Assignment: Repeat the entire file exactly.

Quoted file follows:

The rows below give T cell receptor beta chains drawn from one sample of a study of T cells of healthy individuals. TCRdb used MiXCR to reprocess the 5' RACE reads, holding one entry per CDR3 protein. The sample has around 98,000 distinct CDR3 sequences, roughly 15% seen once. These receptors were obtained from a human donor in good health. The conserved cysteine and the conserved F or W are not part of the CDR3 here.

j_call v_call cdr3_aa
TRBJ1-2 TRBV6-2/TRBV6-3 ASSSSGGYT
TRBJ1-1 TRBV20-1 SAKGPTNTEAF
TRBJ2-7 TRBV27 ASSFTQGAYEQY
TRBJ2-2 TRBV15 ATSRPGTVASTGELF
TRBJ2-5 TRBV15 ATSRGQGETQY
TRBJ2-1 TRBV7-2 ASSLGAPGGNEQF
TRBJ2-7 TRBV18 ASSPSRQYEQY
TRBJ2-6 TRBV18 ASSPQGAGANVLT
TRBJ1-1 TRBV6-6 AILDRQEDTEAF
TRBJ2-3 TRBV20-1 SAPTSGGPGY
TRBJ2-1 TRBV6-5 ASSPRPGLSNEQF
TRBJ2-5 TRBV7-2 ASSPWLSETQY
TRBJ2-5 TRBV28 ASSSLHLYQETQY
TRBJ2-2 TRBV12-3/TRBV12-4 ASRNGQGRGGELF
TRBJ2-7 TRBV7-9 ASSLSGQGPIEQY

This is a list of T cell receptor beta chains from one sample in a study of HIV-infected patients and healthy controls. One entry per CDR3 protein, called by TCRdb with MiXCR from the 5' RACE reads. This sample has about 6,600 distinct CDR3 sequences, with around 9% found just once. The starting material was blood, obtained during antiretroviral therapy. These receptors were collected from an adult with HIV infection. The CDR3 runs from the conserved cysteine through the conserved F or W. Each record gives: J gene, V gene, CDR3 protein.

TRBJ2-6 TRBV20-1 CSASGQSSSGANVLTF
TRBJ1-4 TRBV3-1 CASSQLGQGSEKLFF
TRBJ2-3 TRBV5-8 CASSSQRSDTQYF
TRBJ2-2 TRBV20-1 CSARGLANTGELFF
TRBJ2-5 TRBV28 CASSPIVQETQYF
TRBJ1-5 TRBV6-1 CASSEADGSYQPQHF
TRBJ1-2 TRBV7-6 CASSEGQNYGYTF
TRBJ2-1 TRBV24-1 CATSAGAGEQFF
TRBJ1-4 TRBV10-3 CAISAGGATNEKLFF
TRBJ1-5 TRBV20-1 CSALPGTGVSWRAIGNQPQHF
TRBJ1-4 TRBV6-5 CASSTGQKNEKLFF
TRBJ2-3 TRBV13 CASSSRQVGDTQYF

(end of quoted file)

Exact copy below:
The rows below give T cell receptor beta chains drawn from one sample of a study of T cells of healthy individuals. TCRdb used MiXCR to reprocess the 5' RACE reads, holding one entry per CDR3 protein. The sample has around 98,000 distinct CDR3 sequences, roughly 15% seen once. These receptors were obtained from a human donor in good health. The conserved cysteine and the conserved F or W are not part of the CDR3 here.

j_call v_call cdr3_aa
TRBJ1-2 TRBV6-2/TRBV6-3 ASSSSGGYT
TRBJ1-1 TRBV20-1 SAKGPTNTEAF
TRBJ2-7 TRBV27 ASSFTQGAYEQY
TRBJ2-2 TRBV15 ATSRPGTVASTGELF
TRBJ2-5 TRBV15 ATSRGQGETQY
TRBJ2-1 TRBV7-2 ASSLGAPGGNEQF
TRBJ2-7 TRBV18 ASSPSRQYEQY
TRBJ2-6 TRBV18 ASSPQGAGANVLT
TRBJ1-1 TRBV6-6 AILDRQEDTEAF
TRBJ2-3 TRBV20-1 SAPTSGGPGY
TRBJ2-1 TRBV6-5 ASSPRPGLSNEQF
TRBJ2-5 TRBV7-2 ASSPWLSETQY
TRBJ2-5 TRBV28 ASSSLHLYQETQY
TRBJ2-2 TRBV12-3/TRBV12-4 ASRNGQGRGGELF
TRBJ2-7 TRBV7-9 ASSLSGQGPIEQY

This is a list of T cell receptor beta chains from one sample in a study of HIV-infected patients and healthy controls. One entry per CDR3 protein, called by TCRdb with MiXCR from the 5' RACE reads. This sample has about 6,600 distinct CDR3 sequences, with around 9% found just once. The starting material was blood, obtained during antiretroviral therapy. These receptors were collected from an adult with HIV infection. The CDR3 runs from the conserved cysteine through the conserved F or W. Each record gives: J gene, V gene, CDR3 protein.

TRBJ2-6 TRBV20-1 CSASGQSSSGANVLTF
TRBJ1-4 TRBV3-1 CASSQLGQGSEKLFF
TRBJ2-3 TRBV5-8 CASSSQRSDTQYF
TRBJ2-2 TRBV20-1 CSARGLANTGELFF
TRBJ2-5 TRBV28 CASSPIVQETQYF
TRBJ1-5 TRBV6-1 CASSEADGSYQPQHF
TRBJ1-2 TRBV7-6 CASSEGQNYGYTF
TRBJ2-1 TRBV24-1 CATSAGAGEQFF
TRBJ1-4 TRBV10-3 CAISAGGATNEKLFF
TRBJ1-5 TRBV20-1 CSALPGTGVSWRAIGNQPQHF
TRBJ1-4 TRBV6-5 CASSTGQKNEKLFF
TRBJ2-3 TRBV13 CASSSRQVGDTQYF